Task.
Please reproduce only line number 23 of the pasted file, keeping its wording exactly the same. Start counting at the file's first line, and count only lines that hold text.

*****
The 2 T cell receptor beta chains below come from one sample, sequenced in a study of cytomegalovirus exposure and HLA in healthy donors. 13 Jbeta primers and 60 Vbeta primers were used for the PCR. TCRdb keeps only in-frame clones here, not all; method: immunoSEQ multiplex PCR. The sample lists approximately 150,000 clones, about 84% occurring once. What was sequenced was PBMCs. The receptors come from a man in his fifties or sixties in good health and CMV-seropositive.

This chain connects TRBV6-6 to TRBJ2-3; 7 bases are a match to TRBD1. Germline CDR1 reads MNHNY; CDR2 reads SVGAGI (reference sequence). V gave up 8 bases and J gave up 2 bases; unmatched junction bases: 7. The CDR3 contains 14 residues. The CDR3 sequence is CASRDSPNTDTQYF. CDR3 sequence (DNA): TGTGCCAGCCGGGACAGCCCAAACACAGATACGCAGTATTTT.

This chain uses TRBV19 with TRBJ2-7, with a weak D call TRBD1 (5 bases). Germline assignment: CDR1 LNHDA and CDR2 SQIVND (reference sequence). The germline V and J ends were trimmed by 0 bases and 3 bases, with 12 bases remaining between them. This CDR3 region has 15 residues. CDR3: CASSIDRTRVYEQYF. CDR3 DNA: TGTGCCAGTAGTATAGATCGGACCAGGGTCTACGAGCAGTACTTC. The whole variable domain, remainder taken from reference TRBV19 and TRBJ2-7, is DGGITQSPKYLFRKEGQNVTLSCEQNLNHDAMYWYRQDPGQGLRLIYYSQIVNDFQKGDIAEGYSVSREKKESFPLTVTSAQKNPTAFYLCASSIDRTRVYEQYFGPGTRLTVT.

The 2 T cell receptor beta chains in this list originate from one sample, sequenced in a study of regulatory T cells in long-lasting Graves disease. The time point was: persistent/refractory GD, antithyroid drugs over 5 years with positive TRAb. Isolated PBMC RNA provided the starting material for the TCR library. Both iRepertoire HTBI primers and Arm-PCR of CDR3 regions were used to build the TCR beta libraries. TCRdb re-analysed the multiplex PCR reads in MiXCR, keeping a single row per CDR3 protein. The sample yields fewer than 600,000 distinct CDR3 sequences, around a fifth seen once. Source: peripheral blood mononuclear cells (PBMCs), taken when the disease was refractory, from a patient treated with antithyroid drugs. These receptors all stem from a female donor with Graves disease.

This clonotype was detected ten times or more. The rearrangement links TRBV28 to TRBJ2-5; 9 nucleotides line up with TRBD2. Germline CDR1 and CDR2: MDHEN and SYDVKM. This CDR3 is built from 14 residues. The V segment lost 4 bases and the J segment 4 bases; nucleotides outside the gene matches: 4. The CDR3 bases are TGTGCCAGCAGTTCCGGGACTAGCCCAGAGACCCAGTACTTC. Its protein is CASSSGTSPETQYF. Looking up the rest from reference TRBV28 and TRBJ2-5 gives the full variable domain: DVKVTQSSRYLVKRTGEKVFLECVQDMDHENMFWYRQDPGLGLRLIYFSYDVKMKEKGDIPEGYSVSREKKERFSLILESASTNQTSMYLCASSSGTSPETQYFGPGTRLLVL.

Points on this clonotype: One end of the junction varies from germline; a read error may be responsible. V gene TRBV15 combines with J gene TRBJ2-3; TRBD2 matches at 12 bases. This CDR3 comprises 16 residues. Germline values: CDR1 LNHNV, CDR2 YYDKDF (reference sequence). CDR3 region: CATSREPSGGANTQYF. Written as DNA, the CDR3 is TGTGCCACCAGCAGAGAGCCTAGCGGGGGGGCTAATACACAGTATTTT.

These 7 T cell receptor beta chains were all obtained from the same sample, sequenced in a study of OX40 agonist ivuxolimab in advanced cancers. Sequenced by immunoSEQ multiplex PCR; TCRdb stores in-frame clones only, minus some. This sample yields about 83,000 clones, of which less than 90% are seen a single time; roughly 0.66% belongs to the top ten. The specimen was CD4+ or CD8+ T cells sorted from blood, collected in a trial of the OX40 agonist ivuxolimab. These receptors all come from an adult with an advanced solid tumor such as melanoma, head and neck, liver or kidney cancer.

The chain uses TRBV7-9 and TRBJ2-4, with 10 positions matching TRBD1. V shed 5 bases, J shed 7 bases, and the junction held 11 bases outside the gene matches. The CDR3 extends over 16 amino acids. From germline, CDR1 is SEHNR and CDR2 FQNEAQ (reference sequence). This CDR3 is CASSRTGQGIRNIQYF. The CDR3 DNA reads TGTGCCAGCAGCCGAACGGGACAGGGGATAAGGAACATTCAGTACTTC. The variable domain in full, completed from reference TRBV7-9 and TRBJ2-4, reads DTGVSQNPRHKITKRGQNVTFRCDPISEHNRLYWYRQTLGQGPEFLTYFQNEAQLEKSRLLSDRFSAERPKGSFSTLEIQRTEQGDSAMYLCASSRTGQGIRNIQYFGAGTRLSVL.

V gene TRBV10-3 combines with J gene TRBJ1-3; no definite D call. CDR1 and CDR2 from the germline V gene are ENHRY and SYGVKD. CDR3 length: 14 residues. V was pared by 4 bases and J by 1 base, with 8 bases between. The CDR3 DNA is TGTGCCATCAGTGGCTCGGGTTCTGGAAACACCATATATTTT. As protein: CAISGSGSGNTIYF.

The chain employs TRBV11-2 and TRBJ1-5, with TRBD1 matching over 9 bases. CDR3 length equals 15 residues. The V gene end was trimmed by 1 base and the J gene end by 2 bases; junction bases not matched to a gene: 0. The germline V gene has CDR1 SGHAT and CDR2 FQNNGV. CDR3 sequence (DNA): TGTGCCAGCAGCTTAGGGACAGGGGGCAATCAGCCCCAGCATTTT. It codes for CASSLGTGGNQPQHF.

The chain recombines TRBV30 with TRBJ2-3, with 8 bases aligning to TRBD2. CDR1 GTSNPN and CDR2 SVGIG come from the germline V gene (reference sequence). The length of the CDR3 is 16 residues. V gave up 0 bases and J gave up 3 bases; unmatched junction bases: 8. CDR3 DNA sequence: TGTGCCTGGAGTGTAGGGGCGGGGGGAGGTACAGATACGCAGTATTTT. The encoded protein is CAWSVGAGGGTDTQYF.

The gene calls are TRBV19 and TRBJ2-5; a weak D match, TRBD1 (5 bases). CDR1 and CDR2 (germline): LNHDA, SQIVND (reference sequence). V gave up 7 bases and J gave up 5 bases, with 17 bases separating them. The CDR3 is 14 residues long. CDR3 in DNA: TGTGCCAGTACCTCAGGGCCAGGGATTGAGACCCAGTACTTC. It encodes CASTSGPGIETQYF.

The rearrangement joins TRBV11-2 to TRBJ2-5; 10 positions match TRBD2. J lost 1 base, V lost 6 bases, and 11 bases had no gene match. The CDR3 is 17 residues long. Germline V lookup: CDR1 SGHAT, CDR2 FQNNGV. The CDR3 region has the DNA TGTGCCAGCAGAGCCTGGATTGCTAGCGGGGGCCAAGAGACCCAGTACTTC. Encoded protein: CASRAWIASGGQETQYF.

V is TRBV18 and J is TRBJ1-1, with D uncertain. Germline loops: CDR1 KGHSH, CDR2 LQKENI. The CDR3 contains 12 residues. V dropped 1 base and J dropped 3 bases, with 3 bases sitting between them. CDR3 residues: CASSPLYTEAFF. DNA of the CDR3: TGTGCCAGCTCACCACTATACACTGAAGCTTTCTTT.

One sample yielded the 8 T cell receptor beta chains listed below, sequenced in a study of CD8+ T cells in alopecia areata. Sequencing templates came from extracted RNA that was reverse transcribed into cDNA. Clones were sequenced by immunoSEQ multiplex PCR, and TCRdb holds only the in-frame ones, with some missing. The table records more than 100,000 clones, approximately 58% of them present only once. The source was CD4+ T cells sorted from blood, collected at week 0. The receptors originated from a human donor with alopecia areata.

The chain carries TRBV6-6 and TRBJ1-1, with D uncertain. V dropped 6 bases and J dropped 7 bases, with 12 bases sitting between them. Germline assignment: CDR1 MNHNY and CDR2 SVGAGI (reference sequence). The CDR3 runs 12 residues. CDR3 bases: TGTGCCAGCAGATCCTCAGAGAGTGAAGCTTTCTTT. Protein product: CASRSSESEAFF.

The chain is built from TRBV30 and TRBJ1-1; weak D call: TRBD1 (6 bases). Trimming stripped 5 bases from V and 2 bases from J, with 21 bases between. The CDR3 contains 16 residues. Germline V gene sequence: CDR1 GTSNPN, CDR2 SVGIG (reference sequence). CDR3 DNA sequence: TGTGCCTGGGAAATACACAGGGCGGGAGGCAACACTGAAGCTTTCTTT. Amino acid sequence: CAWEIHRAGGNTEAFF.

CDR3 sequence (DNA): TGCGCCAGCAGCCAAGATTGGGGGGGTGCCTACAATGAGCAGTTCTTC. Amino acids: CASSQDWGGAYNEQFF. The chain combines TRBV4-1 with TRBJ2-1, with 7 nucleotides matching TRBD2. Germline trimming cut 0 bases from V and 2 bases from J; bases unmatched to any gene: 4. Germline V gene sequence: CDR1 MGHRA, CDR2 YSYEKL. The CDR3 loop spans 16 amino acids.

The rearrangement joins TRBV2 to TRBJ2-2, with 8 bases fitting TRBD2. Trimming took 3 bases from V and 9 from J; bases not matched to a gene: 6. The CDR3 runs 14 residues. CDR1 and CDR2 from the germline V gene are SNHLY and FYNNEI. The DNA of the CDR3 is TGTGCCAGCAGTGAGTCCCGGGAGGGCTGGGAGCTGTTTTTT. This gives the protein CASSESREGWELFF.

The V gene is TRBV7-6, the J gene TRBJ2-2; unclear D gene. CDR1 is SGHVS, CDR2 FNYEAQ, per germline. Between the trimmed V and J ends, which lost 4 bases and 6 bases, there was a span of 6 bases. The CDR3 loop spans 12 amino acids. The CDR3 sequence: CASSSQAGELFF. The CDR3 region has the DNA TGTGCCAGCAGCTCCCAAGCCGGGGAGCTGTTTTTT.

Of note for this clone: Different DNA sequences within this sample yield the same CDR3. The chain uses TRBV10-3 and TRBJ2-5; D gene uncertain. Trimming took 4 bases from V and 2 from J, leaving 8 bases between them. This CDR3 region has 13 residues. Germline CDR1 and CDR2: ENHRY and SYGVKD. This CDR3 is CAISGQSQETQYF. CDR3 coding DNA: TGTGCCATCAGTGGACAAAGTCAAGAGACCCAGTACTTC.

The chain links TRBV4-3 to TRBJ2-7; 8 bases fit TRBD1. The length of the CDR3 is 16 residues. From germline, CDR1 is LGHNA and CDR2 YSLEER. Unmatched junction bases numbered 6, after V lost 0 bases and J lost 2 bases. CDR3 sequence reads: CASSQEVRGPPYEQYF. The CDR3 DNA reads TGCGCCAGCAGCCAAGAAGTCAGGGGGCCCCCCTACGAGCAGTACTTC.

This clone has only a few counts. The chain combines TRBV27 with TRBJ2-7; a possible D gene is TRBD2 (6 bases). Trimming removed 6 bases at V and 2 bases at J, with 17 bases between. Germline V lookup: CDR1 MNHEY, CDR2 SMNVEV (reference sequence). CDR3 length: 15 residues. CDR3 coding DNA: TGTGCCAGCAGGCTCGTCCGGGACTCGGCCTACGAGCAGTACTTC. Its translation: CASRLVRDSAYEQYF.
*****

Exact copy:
This clone has only a few counts. The chain combines TRBV27 with TRBJ2-7; a possible D gene is TRBD2 (6 bases). Trimming removed 6 bases at V and 2 bases at J, with 17 bases between. Germline V lookup: CDR1 MNHEY, CDR2 SMNVEV (reference sequence). CDR3 length: 15 residues. CDR3 coding DNA: TGTGCCAGCAGGCTCGTCCGGGACTCGGCCTACGAGCAGTACTTC. Its translation: CASRLVRDSAYEQYF.